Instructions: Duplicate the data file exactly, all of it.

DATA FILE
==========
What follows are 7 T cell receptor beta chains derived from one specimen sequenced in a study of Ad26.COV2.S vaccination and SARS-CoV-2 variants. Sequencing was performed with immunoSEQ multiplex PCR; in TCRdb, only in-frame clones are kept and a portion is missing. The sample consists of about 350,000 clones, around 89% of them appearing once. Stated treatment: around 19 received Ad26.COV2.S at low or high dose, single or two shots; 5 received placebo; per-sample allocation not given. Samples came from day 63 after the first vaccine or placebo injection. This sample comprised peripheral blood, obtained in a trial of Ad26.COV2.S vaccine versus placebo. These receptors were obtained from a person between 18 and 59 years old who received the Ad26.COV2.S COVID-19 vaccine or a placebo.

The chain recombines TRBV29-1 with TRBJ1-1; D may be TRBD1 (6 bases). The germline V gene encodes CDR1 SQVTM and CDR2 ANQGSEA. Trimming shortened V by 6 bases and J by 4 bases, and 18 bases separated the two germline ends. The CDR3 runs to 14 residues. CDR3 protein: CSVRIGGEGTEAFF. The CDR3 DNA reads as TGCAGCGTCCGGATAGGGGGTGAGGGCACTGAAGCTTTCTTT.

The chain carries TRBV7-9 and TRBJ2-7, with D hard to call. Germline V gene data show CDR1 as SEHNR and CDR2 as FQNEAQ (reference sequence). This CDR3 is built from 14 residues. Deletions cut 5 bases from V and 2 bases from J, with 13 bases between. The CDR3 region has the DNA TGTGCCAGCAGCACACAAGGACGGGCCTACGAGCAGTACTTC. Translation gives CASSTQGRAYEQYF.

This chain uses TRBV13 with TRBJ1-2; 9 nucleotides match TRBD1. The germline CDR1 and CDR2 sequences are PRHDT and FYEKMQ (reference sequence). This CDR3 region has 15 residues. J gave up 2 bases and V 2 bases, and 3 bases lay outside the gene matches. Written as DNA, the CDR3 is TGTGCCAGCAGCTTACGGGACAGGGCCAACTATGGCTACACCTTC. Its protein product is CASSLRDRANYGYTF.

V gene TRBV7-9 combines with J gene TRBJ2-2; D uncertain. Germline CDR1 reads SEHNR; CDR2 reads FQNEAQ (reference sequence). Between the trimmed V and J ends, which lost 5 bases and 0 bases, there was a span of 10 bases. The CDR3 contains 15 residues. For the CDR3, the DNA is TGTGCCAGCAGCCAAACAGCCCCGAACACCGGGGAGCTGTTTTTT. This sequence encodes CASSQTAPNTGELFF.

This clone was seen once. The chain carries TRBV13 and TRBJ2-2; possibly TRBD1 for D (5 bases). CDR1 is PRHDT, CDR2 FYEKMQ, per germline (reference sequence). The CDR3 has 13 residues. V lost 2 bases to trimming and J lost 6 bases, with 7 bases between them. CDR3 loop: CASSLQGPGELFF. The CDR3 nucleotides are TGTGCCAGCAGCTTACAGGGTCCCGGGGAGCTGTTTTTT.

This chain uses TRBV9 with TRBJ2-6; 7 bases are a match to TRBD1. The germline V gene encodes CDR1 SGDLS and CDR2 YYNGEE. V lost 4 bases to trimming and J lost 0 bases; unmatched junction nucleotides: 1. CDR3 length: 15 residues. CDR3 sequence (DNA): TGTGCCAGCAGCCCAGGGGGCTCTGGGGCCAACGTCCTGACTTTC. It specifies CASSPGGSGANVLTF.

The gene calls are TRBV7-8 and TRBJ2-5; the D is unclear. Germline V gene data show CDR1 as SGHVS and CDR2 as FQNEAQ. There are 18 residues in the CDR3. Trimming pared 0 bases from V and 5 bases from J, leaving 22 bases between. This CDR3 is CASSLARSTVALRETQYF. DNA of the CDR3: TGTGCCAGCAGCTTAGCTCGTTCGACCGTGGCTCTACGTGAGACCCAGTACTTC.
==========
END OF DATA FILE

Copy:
What follows are 7 T cell receptor beta chains derived from one specimen sequenced in a study of Ad26.COV2.S vaccination and SARS-CoV-2 variants. Sequencing was performed with immunoSEQ multiplex PCR; in TCRdb, only in-frame clones are kept and a portion is missing. The sample consists of about 350,000 clones, around 89% of them appearing once. Stated treatment: around 19 received Ad26.COV2.S at low or high dose, single or two shots; 5 received placebo; per-sample allocation not given. Samples came from day 63 after the first vaccine or placebo injection. This sample comprised peripheral blood, obtained in a trial of Ad26.COV2.S vaccine versus placebo. These receptors were obtained from a person between 18 and 59 years old who received the Ad26.COV2.S COVID-19 vaccine or a placebo.

The chain recombines TRBV29-1 with TRBJ1-1; D may be TRBD1 (6 bases). The germline V gene encodes CDR1 SQVTM and CDR2 ANQGSEA. Trimming shortened V by 6 bases and J by 4 bases, and 18 bases separated the two germline ends. The CDR3 runs to 14 residues. CDR3 protein: CSVRIGGEGTEAFF. The CDR3 DNA reads as TGCAGCGTCCGGATAGGGGGTGAGGGCACTGAAGCTTTCTTT.

The chain carries TRBV7-9 and TRBJ2-7, with D hard to call. Germline V gene data show CDR1 as SEHNR and CDR2 as FQNEAQ (reference sequence). This CDR3 is built from 14 residues. Deletions cut 5 bases from V and 2 bases from J, with 13 bases between. The CDR3 region has the DNA TGTGCCAGCAGCACACAAGGACGGGCCTACGAGCAGTACTTC. Translation gives CASSTQGRAYEQYF.

This chain uses TRBV13 with TRBJ1-2; 9 nucleotides match TRBD1. The germline CDR1 and CDR2 sequences are PRHDT and FYEKMQ (reference sequence). This CDR3 region has 15 residues. J gave up 2 bases and V 2 bases, and 3 bases lay outside the gene matches. Written as DNA, the CDR3 is TGTGCCAGCAGCTTACGGGACAGGGCCAACTATGGCTACACCTTC. Its protein product is CASSLRDRANYGYTF.

V gene TRBV7-9 combines with J gene TRBJ2-2; D uncertain. Germline CDR1 reads SEHNR; CDR2 reads FQNEAQ (reference sequence). Between the trimmed V and J ends, which lost 5 bases and 0 bases, there was a span of 10 bases. The CDR3 contains 15 residues. For the CDR3, the DNA is TGTGCCAGCAGCCAAACAGCCCCGAACACCGGGGAGCTGTTTTTT. This sequence encodes CASSQTAPNTGELFF.

This clone was seen once. The chain carries TRBV13 and TRBJ2-2; possibly TRBD1 for D (5 bases). CDR1 is PRHDT, CDR2 FYEKMQ, per germline (reference sequence). The CDR3 has 13 residues. V lost 2 bases to trimming and J lost 6 bases, with 7 bases between them. CDR3 loop: CASSLQGPGELFF. The CDR3 nucleotides are TGTGCCAGCAGCTTACAGGGTCCCGGGGAGCTGTTTTTT.

This chain uses TRBV9 with TRBJ2-6; 7 bases are a match to TRBD1. The germline V gene encodes CDR1 SGDLS and CDR2 YYNGEE. V lost 4 bases to trimming and J lost 0 bases; unmatched junction nucleotides: 1. CDR3 length: 15 residues. CDR3 sequence (DNA): TGTGCCAGCAGCCCAGGGGGCTCTGGGGCCAACGTCCTGACTTTC. It specifies CASSPGGSGANVLTF.

The gene calls are TRBV7-8 and TRBJ2-5; the D is unclear. Germline V gene data show CDR1 as SGHVS and CDR2 as FQNEAQ. There are 18 residues in the CDR3. Trimming pared 0 bases from V and 5 bases from J, leaving 22 bases between. This CDR3 is CASSLARSTVALRETQYF. DNA of the CDR3: TGTGCCAGCAGCTTAGCTCGTTCGACCGTGGCTCTACGTGAGACCCAGTACTTC.